26 June 2012, Sweetcrude, LAGOS – THE Department of Petroleum Resources, DPR, has expressed concern over the continued decline in Nigeria’s oil and gas reserves.“For the first time in many years, Nigeria’s oil and gas reserves are on the decline.”
The petroleum industry regulator attributed the decline to the lack of investments in the sector over the last five years, on account of the non-passage of the Petroleum Industry Bill, PIB. The Director of DPR, Mr. Osten Olorunsola, expressed the concern when members of the House of Representatives Committees on Gas visited the DPR Headquarters in Lagos, in line with their oversight functions.
Olorunsola noted that it will take the country another five to six years to recover from the lost time, and argued that the situation called for urgent investments by both the indigenous and foreign companies in the sector.
He put the country’s oil production at 2.5 million barrels per day, while gas production stood at 8.0 billion cubic feet per day,bcf/d,of which 5.2 billion is from associated gas and 2.8 billion from non-associated gas.
He said that the country’s gas utilisationcurrently stood at 6.6bcf/d, while gas flaring in the country is about 1.4bcf/d.
Olorunsola, however, said that gas flaring in the country has reduced from 1.4bcf/d to 1bcf/deven as flare down process remained slow as government battles the challenges of flaring.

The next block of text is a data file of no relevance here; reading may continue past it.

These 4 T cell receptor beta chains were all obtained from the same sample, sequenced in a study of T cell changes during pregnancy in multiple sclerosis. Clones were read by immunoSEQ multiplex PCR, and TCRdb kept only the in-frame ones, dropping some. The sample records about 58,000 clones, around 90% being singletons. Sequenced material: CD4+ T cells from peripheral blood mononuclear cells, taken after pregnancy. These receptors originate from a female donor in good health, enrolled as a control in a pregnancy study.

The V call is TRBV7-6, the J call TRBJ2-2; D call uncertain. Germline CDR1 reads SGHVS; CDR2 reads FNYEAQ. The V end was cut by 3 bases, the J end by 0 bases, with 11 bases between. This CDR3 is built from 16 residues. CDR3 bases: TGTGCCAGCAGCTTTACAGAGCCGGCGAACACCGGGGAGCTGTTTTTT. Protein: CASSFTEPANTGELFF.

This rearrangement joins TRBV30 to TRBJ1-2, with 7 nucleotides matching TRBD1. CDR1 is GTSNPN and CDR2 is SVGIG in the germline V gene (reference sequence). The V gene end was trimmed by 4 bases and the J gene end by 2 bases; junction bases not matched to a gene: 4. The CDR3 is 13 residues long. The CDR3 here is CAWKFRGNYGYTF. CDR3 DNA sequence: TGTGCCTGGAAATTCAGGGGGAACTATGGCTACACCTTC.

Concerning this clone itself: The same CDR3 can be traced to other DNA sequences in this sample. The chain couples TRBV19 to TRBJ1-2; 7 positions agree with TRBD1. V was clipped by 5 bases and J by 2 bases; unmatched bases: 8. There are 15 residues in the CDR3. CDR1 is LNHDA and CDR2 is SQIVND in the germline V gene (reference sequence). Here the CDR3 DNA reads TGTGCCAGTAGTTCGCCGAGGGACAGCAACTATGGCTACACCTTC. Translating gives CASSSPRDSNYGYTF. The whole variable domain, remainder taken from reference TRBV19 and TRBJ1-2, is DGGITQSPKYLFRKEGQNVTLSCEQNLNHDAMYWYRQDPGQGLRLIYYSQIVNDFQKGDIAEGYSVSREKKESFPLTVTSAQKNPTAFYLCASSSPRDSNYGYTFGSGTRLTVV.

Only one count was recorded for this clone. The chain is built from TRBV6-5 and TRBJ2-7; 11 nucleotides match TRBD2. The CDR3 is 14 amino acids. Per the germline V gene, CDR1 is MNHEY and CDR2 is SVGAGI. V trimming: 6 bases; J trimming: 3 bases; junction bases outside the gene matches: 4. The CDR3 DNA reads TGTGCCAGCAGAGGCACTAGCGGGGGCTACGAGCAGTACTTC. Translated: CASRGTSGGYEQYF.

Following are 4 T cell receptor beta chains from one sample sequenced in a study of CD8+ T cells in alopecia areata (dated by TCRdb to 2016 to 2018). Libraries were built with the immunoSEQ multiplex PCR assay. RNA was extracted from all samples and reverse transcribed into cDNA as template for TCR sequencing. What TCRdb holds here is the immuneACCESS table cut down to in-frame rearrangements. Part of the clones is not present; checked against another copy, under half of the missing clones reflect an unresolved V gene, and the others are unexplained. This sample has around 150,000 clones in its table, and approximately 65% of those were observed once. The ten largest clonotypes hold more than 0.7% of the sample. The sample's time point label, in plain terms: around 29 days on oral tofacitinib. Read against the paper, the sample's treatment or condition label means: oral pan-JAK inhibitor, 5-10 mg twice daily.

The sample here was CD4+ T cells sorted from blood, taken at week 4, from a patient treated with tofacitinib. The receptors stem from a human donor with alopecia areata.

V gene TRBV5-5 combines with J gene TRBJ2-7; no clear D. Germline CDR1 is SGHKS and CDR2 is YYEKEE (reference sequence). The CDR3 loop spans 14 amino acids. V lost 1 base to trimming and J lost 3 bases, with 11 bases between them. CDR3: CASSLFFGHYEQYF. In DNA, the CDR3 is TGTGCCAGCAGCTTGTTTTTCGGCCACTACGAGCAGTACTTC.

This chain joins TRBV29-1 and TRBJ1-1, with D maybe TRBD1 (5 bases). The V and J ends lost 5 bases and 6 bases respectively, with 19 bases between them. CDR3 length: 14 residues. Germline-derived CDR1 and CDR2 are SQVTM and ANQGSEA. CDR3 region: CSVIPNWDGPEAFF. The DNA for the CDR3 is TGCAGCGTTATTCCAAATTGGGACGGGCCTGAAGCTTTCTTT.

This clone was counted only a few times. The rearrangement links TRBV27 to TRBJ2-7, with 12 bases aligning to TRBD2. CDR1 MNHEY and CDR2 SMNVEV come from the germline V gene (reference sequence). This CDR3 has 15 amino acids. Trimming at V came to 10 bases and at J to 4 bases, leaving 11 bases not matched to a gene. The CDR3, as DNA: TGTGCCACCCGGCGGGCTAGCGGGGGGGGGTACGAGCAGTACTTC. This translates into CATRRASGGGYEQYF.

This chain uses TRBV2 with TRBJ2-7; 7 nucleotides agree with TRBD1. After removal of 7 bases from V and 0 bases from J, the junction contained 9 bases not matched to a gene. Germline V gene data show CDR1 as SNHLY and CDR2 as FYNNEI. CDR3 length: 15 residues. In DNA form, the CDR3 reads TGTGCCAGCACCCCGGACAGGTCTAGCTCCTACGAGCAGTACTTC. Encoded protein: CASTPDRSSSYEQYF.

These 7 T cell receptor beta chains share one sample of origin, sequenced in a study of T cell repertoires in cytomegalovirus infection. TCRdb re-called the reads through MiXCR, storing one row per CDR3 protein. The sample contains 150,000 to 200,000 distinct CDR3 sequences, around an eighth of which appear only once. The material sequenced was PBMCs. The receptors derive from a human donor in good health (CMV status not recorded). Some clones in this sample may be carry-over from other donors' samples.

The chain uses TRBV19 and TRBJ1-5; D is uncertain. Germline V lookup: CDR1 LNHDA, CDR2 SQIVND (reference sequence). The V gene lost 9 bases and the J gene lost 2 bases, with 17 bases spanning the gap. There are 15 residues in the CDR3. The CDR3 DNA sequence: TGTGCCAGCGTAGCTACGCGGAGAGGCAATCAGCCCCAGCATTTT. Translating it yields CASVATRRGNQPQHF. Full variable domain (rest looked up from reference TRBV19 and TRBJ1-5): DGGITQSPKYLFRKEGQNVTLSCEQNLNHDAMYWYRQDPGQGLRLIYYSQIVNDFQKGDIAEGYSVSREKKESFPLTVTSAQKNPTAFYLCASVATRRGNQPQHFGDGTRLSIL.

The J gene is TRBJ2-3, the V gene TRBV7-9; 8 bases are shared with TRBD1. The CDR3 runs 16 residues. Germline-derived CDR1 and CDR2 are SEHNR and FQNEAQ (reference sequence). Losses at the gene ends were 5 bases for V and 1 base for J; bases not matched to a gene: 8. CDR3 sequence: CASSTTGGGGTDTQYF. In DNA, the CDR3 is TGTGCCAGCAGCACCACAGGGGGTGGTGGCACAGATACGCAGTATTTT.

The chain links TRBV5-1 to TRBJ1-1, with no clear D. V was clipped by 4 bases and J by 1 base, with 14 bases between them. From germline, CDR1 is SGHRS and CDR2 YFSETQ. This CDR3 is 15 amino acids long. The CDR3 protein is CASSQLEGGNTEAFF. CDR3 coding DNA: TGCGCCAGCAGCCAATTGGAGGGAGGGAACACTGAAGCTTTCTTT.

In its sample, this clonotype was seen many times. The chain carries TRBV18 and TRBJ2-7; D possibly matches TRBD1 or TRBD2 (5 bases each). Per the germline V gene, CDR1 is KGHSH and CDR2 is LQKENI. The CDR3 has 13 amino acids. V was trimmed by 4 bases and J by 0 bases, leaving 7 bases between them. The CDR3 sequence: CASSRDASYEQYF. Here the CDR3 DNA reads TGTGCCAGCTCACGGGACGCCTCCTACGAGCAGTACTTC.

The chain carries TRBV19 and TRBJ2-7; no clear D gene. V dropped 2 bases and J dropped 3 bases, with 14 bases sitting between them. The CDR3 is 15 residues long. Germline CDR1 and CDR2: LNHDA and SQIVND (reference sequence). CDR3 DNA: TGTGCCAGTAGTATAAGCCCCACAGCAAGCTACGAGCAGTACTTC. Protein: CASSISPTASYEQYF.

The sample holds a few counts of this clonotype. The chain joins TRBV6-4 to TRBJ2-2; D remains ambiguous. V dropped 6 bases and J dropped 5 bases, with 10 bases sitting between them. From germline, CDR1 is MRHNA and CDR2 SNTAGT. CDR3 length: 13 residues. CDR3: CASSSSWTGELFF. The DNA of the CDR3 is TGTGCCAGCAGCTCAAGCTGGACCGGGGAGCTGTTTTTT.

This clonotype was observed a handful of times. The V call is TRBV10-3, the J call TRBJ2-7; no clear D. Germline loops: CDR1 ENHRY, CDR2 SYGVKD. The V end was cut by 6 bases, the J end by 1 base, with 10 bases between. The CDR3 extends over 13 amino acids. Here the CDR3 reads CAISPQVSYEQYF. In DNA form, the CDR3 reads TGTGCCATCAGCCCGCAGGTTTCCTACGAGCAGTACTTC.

Accordingly, he said there is the “need to create more revenue from gas; we should monetise the domestic gas to develop the country.Nigeria has not commenced gas exploration, which is the next step for the government to look into.” In view of the slow development of the nation’s gas resources, and the absence of a robust legislative and commercial framework for gas, Olorunsolacalled said that enactment of a new gas act.
He argued that the existing Gas Master Plan is fraught with a lot of challenges in view of the underdevelopment of the domestic market for gas, inadequate funding (cash-call issues), as well as inadequate gas transmission and distribution infrastructure, and insecurity in the Niger Delta.
Notwithstanding these challenges, he noted that the Federal Government has made a series of interventions over the past decade to fast track gas development, adding that the next steps are for the: Implementation of major gas grid infrastructure to enable delivery of gas to Power and other end users.
He noted that Nigeria ranked 8th in the world gas reserves and first in Africa, and reserves could grow up to 600 trillion cubic feet if properly harnessed.
Olorunsola said that the legal and regulatory framework for the petroleum industry was written primarily for oil, and does not provide a complete commercial framework for the development of gas. There is therefore, the need to strengthen it with a new gas act, which will underpin the sector reforms.
He said that there is need to invigorate the development of infrastructural backbones (pipeline transportation network), adding that real time monitoring of pipelines, facilities and production will help track production performance.